“A Pragmatic Generation under Pressure”
Mister Hurrelmann, would you like to be young again today?
I would think well about it first.
A person who is young has the whole of his life ahead of him. That may be exciting, but being young also means taking on a large portion of responsibility for oneself. We are living in an open society with a great many complex opportunities. Having such choices is a good thing if you know how to handle them. For those who don’t, however, being young is very, very strenuous and stressful.
69 per cent of the young people in Germany are afraid of losing their job or of not finding adequate employment, according to the new Shell Jugendstudie (i.e., study on youth commissioned by Shell). Young people are much more pessimistic than four years ago during your last study.
That is because the situation on the apprenticeship and job market has deteriorated even further. Hence the worry stems from economic reasons that cannot be ignored. Many expect that they will have to find their way through life under more difficult conditions. And in this respect education is a key factor: 57 per cent of the Gymnasiasten (i.e. pupils at a secondary school who take the Abitur exam qualifying them for university) but only 38 per cent of the Hauptschüler (i.e., pupils at a general secondary school who leave school at roughly 16) tend to look forward with confidence to the future.
What conclusions do the young people draw from the growing insecurity about the future?
Educated young people tend to take a pragmatic attitude. Achievement, security and influence are important to them. The values hard work and ambition are becoming more important. Young people do not want to change society; they want to apply themselves to concrete problems that are linked to personal opportunities. Unfortunately there is also a group of young people who have given themselves up and are not investing in the future anymore. Usually they’re young men without a school leaving certificate who have the feeling that there is no place in society for them.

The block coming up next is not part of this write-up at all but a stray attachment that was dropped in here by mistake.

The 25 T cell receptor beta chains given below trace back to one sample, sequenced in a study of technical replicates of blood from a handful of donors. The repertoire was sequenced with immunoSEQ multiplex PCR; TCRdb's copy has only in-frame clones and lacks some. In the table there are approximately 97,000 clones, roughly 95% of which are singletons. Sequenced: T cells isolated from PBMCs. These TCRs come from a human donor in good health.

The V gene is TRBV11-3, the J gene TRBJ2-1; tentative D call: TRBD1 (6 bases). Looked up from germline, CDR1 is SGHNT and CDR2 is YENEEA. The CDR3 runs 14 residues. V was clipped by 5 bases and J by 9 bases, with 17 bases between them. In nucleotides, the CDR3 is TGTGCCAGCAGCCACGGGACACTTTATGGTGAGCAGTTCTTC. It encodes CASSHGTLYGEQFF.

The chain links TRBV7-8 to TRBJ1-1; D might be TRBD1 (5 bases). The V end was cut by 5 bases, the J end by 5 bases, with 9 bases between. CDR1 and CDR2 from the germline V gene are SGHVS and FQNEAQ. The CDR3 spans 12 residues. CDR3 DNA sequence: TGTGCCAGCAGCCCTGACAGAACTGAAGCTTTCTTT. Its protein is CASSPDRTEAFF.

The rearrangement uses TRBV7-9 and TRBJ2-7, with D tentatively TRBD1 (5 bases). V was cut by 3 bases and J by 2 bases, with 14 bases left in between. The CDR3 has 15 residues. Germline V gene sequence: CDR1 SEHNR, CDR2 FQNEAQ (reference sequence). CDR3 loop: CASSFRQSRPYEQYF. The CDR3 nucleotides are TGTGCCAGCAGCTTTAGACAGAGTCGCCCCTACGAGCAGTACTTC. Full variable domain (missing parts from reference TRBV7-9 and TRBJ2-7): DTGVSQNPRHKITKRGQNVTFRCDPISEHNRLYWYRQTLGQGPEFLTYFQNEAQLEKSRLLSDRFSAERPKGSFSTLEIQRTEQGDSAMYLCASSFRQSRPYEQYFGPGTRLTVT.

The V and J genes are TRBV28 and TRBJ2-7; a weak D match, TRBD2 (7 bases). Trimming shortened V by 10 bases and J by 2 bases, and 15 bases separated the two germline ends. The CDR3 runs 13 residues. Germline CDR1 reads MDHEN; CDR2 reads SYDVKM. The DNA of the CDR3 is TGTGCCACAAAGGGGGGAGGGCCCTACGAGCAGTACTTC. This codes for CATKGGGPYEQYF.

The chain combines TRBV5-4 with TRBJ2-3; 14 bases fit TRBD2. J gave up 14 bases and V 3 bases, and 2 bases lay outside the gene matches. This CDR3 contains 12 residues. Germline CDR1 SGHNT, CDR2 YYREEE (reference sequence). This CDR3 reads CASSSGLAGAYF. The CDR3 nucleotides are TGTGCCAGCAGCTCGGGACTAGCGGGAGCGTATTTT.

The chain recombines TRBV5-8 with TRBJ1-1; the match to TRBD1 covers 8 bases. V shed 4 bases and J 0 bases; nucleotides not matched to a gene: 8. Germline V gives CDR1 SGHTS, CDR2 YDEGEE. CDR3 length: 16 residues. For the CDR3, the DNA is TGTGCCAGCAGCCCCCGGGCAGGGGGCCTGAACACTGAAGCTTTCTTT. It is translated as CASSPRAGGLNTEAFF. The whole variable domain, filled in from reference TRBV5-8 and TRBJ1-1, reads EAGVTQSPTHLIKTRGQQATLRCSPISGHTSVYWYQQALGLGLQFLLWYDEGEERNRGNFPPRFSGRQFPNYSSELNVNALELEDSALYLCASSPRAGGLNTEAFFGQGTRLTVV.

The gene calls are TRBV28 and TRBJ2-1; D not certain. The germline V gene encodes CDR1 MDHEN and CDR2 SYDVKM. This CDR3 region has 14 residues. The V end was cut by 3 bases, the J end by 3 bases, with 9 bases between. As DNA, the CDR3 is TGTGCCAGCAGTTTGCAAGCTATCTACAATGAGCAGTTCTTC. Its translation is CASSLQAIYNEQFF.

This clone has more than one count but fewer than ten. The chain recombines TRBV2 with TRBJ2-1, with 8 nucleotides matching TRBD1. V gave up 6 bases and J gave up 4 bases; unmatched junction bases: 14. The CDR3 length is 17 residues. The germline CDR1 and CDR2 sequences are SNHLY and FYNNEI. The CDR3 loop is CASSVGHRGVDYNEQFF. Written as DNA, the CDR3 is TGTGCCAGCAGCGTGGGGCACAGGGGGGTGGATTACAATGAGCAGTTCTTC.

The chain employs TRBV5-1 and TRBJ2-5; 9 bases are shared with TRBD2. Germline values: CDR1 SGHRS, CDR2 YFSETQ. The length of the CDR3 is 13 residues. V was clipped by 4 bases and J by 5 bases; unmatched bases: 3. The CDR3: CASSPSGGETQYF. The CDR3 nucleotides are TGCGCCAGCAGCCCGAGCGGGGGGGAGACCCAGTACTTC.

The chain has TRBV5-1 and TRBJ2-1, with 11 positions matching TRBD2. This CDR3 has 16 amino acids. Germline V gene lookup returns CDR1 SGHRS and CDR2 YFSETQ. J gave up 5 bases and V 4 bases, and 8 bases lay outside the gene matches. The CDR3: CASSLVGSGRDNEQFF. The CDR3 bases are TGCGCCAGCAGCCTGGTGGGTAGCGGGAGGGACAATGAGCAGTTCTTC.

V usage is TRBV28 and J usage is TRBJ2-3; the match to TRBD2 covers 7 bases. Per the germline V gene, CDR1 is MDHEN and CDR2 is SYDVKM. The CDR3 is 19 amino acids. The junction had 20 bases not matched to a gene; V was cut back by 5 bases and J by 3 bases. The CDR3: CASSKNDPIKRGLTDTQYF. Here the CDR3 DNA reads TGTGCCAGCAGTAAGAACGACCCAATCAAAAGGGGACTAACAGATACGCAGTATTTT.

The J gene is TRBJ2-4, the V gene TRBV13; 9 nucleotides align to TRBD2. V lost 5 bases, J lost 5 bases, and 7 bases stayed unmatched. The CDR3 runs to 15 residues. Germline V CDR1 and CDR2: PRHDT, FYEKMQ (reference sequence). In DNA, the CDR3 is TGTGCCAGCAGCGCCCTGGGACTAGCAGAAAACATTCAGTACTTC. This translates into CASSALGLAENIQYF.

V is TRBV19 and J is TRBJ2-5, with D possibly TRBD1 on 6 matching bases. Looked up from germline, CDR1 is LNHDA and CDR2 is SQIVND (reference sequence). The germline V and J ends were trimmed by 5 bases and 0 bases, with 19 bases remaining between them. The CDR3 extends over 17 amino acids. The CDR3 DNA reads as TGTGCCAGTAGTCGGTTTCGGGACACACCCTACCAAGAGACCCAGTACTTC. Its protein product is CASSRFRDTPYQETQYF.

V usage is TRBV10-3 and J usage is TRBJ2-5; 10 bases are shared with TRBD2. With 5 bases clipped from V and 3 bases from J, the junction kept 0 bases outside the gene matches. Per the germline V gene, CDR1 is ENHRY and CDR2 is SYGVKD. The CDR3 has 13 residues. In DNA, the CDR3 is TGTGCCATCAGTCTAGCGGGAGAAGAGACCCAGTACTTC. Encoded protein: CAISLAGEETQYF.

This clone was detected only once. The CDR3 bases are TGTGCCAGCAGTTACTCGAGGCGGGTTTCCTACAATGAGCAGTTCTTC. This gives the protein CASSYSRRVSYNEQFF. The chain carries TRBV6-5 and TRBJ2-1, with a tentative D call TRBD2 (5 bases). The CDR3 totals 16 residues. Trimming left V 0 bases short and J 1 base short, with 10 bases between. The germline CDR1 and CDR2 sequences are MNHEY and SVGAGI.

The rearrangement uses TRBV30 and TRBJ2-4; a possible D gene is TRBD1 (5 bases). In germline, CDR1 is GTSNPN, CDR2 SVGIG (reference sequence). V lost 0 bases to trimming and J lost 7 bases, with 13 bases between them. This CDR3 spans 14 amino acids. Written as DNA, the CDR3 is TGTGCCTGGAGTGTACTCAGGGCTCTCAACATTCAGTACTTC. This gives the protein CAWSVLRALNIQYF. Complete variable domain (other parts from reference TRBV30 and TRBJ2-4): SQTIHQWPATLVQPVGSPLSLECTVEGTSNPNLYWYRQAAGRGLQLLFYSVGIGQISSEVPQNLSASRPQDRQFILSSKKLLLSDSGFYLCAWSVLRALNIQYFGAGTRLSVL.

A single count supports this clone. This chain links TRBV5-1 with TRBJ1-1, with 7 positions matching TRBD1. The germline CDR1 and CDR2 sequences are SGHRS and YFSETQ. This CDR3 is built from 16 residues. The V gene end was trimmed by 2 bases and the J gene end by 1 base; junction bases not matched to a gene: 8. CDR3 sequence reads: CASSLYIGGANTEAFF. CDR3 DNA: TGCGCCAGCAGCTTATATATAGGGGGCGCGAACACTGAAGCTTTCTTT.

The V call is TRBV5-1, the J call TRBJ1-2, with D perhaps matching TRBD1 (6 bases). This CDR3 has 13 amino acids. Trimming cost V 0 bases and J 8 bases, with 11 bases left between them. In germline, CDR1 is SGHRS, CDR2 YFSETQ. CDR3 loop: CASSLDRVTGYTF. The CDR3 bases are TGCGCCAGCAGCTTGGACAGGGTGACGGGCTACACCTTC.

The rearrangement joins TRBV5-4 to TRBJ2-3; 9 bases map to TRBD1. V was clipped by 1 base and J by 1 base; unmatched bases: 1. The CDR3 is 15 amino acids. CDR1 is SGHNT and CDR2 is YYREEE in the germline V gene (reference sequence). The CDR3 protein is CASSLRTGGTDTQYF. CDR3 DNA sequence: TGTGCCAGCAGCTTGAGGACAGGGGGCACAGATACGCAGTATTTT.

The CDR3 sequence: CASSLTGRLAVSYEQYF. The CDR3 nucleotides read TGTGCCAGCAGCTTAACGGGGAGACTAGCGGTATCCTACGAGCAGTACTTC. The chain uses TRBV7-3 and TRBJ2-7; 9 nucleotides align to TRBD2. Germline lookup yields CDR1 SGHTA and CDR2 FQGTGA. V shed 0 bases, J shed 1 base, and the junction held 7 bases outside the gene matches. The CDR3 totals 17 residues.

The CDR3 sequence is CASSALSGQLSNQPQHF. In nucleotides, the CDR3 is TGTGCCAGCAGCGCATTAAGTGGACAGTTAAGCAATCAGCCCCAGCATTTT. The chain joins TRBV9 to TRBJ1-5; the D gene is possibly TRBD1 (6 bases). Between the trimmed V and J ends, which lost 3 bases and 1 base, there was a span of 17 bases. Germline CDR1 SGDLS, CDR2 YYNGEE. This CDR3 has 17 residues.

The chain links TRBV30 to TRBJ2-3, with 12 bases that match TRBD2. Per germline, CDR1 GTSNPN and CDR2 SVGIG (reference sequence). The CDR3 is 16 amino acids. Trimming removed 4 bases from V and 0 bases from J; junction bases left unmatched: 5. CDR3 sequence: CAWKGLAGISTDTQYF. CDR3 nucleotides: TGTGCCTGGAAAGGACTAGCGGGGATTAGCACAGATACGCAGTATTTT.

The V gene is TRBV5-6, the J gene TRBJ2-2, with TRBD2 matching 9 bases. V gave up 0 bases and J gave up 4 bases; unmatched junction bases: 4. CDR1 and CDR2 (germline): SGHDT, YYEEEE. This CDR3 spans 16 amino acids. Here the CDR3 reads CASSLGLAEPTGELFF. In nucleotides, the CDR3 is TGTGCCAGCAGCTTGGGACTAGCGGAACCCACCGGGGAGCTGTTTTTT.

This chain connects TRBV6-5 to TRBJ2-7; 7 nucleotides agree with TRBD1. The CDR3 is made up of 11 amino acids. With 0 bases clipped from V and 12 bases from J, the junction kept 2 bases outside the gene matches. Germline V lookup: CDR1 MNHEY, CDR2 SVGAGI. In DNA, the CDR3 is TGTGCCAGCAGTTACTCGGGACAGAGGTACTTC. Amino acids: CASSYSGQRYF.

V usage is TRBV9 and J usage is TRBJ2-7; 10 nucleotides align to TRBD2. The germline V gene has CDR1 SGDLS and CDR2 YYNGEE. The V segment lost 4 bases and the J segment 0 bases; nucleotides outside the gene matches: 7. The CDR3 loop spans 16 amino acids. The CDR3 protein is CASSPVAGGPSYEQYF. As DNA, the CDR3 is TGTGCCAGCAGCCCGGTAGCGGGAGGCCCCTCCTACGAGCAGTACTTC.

In the Shell Study you speak of the young people of 2006 as “a pragmatic generation under pressure”. How do young people deal with that pressure?
Approximately 10 to 15 per cent of young people feel themselves heavily under pressure and this pressure tries to find a vent. Anyone who does not manage to meet the challenge may well become psychologically ill, begin to take drugs or become violent. In the east of Germany 57 per cent of the young people say they are not happy with the way democracy is functioning. That’s a warning. It is the task of politicians to prove to the younger generation that they can be relied upon and to create room in which young people can express their wishes and needs.
At the end of 2005 in France there were serious riots by disadvantaged young people in the suburbs. Night after night cars were set on fire. Can we expect something similar in Germany?
The situation is not yet that dramatic. Here young immigrants – those who were primarily responsible for the protests in France – are not at such a disadvantage as far as living space and jobs are concerned. Even in the general statistics on youth unemployment, Germany is still in the better third in comparison to the rest of Europe. That explains why hundreds of thousands of pupils and students are not going on the streets to demonstrate against reforms in the employment market as was seen in France in March 2006.
Is it simply that there are no young rebels here anymore? You once called the young people of Germany “easy democrats”.
Young people in Germany keep far away from parliaments and political parties. Although they support democratic structures, they don’t want to participate in them. Through our system of education in Germany which lasts a particularly long time we have a special form of pacification of rebellious young spirits. However we could actually well use a rebellion in the sense that the young people become restless and impatient. They must force their voice to be heard in the public domain and demand that problems – such as that of the job market – are dealt with.
Does this protest not take place, in your opinion?
That has something to do with the fact that the leeway necessary to disassociate oneself from one’s parents has diminished. 90 per cent of young people get on well with their parents. Three-quarters of them still live at home between the ages of 18 and 21. 71 per cent would bring up their own children in the same way as their parents had done. In times of economic insecurity the family provides security, social backing and emotional support. In the first instance that can be seen as a positive achievement. However it becomes critical when young people are so comfortable at “Mum’s Hotel” that they stay too long and the essential break with their parents’ home does not come about.